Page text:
A staycation, according to several definition sources, is where one stays in the immediate vicinity of one’s home on holidays, ostensibly to just relax at home or to enjoy the sights and scenes in the local area that one may overlook during the year. I hasten to add to that & expand it to mean that the economy is so screwed that people just can’t afford to go anywhere or do much of anything that isn’t pretty cheap.
If I were to fly to Maine for a week in August, the flight (according to a quick check of Travelocity and the Roaming Gnome) could be done two ways. If we went from Charleston, SC to Bangor, ME it’s $729.00 per person, but if we went out of Atlanta (a six-hour drive) and flew into Boston (4 ½ hours from Bangor) it’s only $256.00 per person. By the same token, I checked directly with Delta’s website and it’s $757.00 per person to go Charleston to Bangor, and $228.00 from Atlanta to Boston. Now factor in a thousand dollars for the local-owned hotel (not even a name-brand hotel…those were $1400.00), and we’d need a car rental too. Call that $270.00 at Budget for the smallest thing on wheels.
Now, you have to show up 3 or 4 hours early for the strip search and shoe exam and retina scan and ID check for 5 forms of ID, and then you still get jacked extra money on top of your tickets for surcharges like aisle seat, window seat, or for having checked baggage. And you can only carry an eye-dropper full of any liquids in your carry-on bag. Forget about getting a snack or anything for free, either. Peanuts were outlawed in the Great Nut Allergy Crisis of the 1990’s, and possession of a nut or nut by-product is tantamount to smuggling a WMD onto the plane to murder all 300 passengers who may be allergic to nuts.
Conversely, the 1100 or so miles to Bangor from my place in Walterboro would take about 3 tanks of gas in our Saturn ION, with 13 gallons at $4.00 a gallon being $52.00 a tank for $156.00 in gas to drive the 18 hours up there, and about $40.00 in road & bridge tolls. Looks like it’d be cheaper to drive to Maine and spend 36 hours in the car.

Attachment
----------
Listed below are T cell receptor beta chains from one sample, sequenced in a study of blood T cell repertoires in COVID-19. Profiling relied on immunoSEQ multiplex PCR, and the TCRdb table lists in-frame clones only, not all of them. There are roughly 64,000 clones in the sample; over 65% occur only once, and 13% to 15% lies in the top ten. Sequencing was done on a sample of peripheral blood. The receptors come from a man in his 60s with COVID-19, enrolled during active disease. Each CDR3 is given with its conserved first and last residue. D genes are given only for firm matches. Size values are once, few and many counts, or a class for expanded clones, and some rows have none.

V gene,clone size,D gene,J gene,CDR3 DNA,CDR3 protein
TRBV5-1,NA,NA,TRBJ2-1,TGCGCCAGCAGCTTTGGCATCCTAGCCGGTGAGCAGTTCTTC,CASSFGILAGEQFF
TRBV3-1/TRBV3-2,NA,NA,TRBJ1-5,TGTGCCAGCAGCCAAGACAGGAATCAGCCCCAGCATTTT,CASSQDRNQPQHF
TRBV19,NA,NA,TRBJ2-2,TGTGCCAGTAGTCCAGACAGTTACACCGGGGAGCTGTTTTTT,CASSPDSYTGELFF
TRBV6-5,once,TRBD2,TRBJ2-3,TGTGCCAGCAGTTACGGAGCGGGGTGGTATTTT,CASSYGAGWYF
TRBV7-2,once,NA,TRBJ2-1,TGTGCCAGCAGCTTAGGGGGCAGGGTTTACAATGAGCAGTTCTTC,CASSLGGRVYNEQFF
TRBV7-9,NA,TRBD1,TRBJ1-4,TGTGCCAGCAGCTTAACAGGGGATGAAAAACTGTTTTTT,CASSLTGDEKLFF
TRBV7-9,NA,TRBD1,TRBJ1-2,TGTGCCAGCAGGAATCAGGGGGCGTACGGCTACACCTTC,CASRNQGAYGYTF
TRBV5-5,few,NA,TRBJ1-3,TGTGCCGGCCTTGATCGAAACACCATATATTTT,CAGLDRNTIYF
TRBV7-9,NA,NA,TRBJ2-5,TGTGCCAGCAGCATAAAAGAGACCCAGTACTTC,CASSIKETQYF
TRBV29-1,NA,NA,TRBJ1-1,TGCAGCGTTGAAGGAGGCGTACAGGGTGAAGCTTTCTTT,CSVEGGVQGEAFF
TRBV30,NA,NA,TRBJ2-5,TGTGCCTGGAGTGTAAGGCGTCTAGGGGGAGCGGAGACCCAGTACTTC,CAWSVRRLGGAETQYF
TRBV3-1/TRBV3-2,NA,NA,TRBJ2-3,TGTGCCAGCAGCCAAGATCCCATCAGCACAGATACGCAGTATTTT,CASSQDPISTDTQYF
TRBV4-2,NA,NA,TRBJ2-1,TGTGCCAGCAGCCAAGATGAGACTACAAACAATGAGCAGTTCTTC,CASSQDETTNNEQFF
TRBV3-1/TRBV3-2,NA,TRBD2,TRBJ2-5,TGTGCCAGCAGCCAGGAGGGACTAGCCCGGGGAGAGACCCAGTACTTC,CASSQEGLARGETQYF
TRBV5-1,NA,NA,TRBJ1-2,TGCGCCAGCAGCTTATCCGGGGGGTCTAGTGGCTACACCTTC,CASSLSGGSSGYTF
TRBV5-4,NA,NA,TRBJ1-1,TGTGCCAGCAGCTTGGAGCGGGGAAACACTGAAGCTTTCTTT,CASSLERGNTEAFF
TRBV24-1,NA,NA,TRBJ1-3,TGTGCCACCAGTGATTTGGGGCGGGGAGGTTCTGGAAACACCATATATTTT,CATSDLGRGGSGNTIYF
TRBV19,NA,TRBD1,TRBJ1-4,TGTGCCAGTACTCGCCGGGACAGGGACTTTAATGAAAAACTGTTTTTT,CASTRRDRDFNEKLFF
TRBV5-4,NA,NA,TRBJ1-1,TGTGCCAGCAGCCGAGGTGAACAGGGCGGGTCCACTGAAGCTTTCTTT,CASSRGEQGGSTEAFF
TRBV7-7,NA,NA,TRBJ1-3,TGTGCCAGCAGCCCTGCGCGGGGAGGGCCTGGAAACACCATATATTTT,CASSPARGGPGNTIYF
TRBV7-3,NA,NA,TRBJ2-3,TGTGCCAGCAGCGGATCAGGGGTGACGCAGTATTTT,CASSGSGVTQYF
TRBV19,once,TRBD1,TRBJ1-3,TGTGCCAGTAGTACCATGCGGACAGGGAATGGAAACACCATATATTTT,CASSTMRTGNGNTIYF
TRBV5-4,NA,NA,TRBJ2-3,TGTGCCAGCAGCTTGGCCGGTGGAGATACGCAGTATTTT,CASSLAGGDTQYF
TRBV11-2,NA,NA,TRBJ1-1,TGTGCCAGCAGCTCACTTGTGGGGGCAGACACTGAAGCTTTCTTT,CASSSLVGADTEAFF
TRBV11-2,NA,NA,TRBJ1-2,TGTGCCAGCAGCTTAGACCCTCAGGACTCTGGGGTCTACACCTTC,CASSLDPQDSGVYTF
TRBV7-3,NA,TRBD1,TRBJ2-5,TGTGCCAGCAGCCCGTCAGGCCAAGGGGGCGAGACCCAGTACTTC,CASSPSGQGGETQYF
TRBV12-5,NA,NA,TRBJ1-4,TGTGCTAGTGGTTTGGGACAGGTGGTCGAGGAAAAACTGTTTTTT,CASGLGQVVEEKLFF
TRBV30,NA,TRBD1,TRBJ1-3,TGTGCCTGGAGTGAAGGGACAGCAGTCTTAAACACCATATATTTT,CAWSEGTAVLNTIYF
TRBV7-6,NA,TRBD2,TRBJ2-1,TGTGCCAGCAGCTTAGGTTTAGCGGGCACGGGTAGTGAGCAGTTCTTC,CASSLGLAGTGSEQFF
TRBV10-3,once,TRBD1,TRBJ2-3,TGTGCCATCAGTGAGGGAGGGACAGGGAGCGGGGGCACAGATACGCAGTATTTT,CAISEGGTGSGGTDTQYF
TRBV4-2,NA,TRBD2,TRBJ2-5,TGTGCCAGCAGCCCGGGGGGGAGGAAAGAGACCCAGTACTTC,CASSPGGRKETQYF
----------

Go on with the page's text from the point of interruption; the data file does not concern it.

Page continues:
And y’know, a week toodling around the coast of Maine (another tank or two) is still cheaper by far than dropping $71.00 a person for a single day pass to Disney (and another $71.00 to do Epcot), and $68.00 for Sea World, although Sea World has a special Flex Plan that allows you admission to six parks, including Busch Gardens and Universal Studios in addition to Sea World, for $280.00. Parking will cost another twenty or so bucks at each park. By comparison, Carowinds is a steal at 36 bucks a pop and 10 bucks to park if you buy the tickets online.
Oh, crap….you still have to EAT too. If you don’t mind bagels and fruit, you can scavenge at the hotel lobby before 9:00 to take care of breakfast, but call it three squares a day out on the town. Cha-CHING!
So, I’m staying home. Target shooting in the back yard is $13.00 for a box of 50 rounds of .45 caliber ammunition. A drive to the beach and back will cost me lunch and maybe ¼ tank of gas. A matinee at a movie isn’t so much providing you don’t partake of the $10.00 Jujube’s, $20.00 Coke, and $30.00 popcorn. I’ll sleep in. Sleeping in, well, that’s utterly priceless in and of itself, that rare commodity that I shall indulge in most decadently.
Actually, I oversimplify things. My stepson will be visiting from Arizona for the week, and we’ll be doing all sorts of things with him, including a day at the beach, a day at the movies, and possibly a trip to the zoo. But there’s always that other week I have stored up…